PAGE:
Mid-week market update: The Dow has made another record high. Most technical analysts would interpret such a development bullishly as there is nothing more bullish than a stock or index making a new all-time high. However, there is the nagging problem of poor breadth.
In the past few weeks, I have been warning about the precarious technical condition of the stock market. On Monday, I wrote about the narrowing Bollinger Band of the VIX Index, which is a sign of complacency, and the pattern of declining new highs on both NYSE and NASDAQ stocks even as the market advanced to all-time highs (see The calm before the storm?). The negative breadth divergence has gotten so that that it has prompted analysts like SentimenTrader to point out the ominous historical parallels with the Tech Bubble top.
He also highlighted the historical record of poor breadth when the DJIA made a new high.
Rather than obsess endless about the negative breadth divergence, I examined performance market cap, style, or factor, rotation. The analysis yielded some surprising answers, and laid out the challenges for the bulls and bears.
The clues from market cap analysis
First, an analysis of relative performance by market cap tells the story of narrow leadership. As the chart below shows, the market leaders are the S&P 100 megacap stocks. Both mid and small cap relative performance have rolled over badly. Even the NASDAQ 100, which had been market leaders, has flattened out compared to the S&P 500. A comparison of the equal weighted to cap weighted NASDAQ 100 tells a similar story (bottom panel). The equal weighted index has been steadily underperforming its cap weighted counterpart for at least a year.
The relative performance of the NASDAQ 100 and the price momentum factor (bottom panel) illustrates the challenges facing the bulls. While the NASDAQ 100 remains in a relative uptrend, it has been consolidating sideways for several months. As well, price momentum breached its relative uptrend in June and it also displayed a similar consolidation pattern.
Does that mean the market is destined to correct sharply? Not so fast. An analysis of style, or factor, rotation reveals a ray of hope for the bulls.
The clues from style rotation
I use the Relative Rotation Graphs, or RRG chart, as the primary tool for the analysis of sector and style leadership. As an explanation, RRG charts are a way of depicting the changes in leadership in different groups, such as sectors, countries or regions, or market factors. The charts are organized into four quadrants. The typical group rotation pattern occurs in a clockwise fashion. Leading groups (top right) deteriorate to weakening groups (bottom right), which then rotates to lagging groups (bottom left), which changes to improving groups (top left), and finally completes the cycle by improving to leading groups (top right) again.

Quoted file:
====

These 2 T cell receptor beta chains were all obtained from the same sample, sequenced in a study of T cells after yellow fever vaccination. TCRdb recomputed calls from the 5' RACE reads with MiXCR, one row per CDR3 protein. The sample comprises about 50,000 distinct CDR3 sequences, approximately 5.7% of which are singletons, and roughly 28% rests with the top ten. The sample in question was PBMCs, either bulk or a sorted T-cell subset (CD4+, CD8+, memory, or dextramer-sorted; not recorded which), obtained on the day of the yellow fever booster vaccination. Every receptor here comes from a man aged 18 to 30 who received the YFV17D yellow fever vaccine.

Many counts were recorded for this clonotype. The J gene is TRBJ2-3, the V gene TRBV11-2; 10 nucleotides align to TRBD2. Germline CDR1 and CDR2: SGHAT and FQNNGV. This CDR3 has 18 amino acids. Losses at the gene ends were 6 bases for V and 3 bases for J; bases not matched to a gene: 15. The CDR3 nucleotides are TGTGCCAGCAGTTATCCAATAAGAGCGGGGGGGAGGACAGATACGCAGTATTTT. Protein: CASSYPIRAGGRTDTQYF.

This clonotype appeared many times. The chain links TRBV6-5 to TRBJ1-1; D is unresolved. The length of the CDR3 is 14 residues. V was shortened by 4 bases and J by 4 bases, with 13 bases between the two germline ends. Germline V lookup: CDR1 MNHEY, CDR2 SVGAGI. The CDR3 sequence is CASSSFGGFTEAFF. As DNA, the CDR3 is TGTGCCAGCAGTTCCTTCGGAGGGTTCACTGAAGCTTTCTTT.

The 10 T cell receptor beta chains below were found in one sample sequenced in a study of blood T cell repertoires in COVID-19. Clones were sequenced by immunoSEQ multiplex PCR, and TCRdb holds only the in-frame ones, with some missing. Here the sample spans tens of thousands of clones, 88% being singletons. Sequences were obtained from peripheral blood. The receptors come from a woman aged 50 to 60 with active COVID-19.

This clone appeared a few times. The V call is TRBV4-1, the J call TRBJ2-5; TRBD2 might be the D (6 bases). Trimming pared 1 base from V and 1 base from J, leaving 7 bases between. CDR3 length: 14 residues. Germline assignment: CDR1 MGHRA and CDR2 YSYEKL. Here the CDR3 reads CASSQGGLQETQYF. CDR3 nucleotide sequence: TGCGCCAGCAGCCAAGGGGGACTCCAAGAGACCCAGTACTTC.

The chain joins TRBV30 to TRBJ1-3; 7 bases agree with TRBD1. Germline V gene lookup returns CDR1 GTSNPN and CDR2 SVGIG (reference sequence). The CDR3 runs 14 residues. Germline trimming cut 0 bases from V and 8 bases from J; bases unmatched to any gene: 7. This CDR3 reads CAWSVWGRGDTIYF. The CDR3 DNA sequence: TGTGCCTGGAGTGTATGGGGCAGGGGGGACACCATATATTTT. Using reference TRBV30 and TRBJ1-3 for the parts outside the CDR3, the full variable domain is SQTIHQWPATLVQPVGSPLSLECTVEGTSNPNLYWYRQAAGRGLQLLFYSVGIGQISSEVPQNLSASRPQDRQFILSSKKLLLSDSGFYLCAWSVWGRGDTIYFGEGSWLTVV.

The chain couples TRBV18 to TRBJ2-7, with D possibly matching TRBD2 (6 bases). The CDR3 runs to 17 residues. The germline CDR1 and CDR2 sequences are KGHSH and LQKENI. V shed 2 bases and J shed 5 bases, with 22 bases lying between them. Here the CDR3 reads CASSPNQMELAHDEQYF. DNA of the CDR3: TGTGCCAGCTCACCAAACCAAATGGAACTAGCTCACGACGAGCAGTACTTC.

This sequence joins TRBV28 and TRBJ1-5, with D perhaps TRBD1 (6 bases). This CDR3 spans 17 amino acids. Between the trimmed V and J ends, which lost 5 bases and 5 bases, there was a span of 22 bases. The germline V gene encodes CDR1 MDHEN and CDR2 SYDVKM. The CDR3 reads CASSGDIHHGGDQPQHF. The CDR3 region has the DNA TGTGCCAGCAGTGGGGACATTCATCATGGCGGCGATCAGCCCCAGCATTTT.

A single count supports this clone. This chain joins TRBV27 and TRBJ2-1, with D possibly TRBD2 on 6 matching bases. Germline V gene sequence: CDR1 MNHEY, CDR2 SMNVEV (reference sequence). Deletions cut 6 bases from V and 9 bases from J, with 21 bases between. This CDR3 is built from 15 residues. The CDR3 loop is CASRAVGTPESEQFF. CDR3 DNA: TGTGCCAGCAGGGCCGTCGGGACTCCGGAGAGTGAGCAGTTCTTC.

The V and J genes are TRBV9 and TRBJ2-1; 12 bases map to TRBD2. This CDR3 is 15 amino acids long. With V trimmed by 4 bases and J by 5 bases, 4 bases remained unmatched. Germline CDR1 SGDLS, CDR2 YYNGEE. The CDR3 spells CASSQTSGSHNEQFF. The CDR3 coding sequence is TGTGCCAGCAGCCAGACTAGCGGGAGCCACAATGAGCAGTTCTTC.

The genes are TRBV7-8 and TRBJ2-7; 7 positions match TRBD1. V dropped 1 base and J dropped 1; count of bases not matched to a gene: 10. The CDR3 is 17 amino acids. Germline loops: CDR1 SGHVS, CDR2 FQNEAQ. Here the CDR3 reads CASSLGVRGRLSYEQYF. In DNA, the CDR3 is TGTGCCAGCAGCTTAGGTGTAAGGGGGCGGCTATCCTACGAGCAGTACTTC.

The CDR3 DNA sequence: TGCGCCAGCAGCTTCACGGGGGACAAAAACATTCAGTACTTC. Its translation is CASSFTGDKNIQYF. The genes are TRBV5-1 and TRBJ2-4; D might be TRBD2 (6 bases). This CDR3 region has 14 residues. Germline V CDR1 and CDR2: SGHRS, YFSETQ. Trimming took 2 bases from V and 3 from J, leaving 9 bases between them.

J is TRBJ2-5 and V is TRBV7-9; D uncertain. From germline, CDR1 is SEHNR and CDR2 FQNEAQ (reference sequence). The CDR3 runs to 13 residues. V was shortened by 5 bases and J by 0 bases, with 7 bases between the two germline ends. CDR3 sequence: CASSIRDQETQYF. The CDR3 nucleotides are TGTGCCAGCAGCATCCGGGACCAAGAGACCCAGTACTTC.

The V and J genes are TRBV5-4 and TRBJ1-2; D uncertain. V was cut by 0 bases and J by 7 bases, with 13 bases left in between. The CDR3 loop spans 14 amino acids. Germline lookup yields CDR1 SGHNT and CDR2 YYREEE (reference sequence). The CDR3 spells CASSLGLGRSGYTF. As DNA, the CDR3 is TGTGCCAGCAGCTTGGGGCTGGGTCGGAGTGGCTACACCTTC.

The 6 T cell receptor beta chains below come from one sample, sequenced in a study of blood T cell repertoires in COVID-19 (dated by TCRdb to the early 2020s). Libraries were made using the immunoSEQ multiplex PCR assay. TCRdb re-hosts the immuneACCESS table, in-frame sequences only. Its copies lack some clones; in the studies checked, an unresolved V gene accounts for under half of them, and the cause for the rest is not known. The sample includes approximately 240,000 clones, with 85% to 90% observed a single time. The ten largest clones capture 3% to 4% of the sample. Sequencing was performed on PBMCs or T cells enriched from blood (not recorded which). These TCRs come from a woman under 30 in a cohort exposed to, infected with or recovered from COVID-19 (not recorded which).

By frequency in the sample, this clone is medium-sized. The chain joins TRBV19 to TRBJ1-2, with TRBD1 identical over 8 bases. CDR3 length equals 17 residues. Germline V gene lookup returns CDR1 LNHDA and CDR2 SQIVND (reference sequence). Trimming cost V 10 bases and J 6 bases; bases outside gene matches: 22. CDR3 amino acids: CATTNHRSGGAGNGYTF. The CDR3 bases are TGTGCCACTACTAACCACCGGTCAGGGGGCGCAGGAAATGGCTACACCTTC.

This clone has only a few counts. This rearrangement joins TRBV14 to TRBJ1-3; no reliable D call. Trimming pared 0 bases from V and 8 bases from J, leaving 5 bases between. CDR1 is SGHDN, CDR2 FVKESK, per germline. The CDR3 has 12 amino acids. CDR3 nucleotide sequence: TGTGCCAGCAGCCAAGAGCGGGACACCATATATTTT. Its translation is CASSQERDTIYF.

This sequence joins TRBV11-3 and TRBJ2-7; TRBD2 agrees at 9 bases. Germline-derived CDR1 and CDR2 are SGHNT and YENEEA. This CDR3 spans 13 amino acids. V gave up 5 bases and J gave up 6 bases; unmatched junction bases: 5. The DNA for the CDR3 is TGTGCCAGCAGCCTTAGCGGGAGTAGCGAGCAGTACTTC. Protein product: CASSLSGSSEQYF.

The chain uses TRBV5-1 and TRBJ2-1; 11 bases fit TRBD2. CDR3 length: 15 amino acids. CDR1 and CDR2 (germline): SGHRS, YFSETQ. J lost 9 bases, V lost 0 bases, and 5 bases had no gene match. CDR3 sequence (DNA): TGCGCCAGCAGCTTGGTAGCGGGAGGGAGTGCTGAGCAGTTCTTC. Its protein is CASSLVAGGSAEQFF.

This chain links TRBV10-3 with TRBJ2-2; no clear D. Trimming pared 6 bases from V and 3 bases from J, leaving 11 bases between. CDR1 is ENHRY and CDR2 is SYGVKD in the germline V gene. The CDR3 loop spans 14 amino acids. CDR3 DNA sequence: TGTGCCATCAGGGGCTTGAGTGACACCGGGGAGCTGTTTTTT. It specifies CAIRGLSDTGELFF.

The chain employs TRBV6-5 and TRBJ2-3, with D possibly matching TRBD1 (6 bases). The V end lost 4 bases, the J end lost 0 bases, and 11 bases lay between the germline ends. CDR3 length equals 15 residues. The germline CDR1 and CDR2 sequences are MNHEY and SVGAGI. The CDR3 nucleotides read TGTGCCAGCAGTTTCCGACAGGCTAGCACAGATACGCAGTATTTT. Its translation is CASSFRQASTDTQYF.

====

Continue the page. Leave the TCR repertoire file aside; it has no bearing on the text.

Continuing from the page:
The RRG chart below shows how market leadership has developed when viewed through a style, or factor, prism. The top half of the chart, which consists of improving and leading groups, are mainly composed of defensive or value styles, such as high quality, consistent dividend growth, and large cap value. The bottom half of the chart, which is made up of lagging and weakening groups, are composed of high-octane styles such as IPOs, high beta, small caps, and growth. These are not surprising results in light of the current environment of deteriorating breadth.
But wait! There an anomaly on this chart that stand out. The price momentum factor is on the verge of moving from the lagging to improving quadrant. As well, high beta stocks appear to be poised to see a similar upgrade in the next few weeks.
These conditions define the challenges for the bulls and bears. SentimenTrader recently pointed out that futures hedges (aka the smart money) has moved to a historically high short position in SPX, NASDAQ, and DJIA futures. Past episodes has seen stock prices either stall out or correct.
Will the market correct, or just flatten out? Here is how style and factor analysis can yield some clues. If price momentum and high beta can continue to improve, then any pullback is likely to be shallow and brief. On the other hand, if these factors were to weaken from current levels, then expect a deeper correction. Readers who want to follow along at home can use this link to monitor the real-time progress of these factors.
My inner trader concludes from this analysis that the payoff is asymmetric. The directional bias is tilted to the downside and upside potential is limited at current levels. He therefore remains short the market.
Disclosure: Long SPXU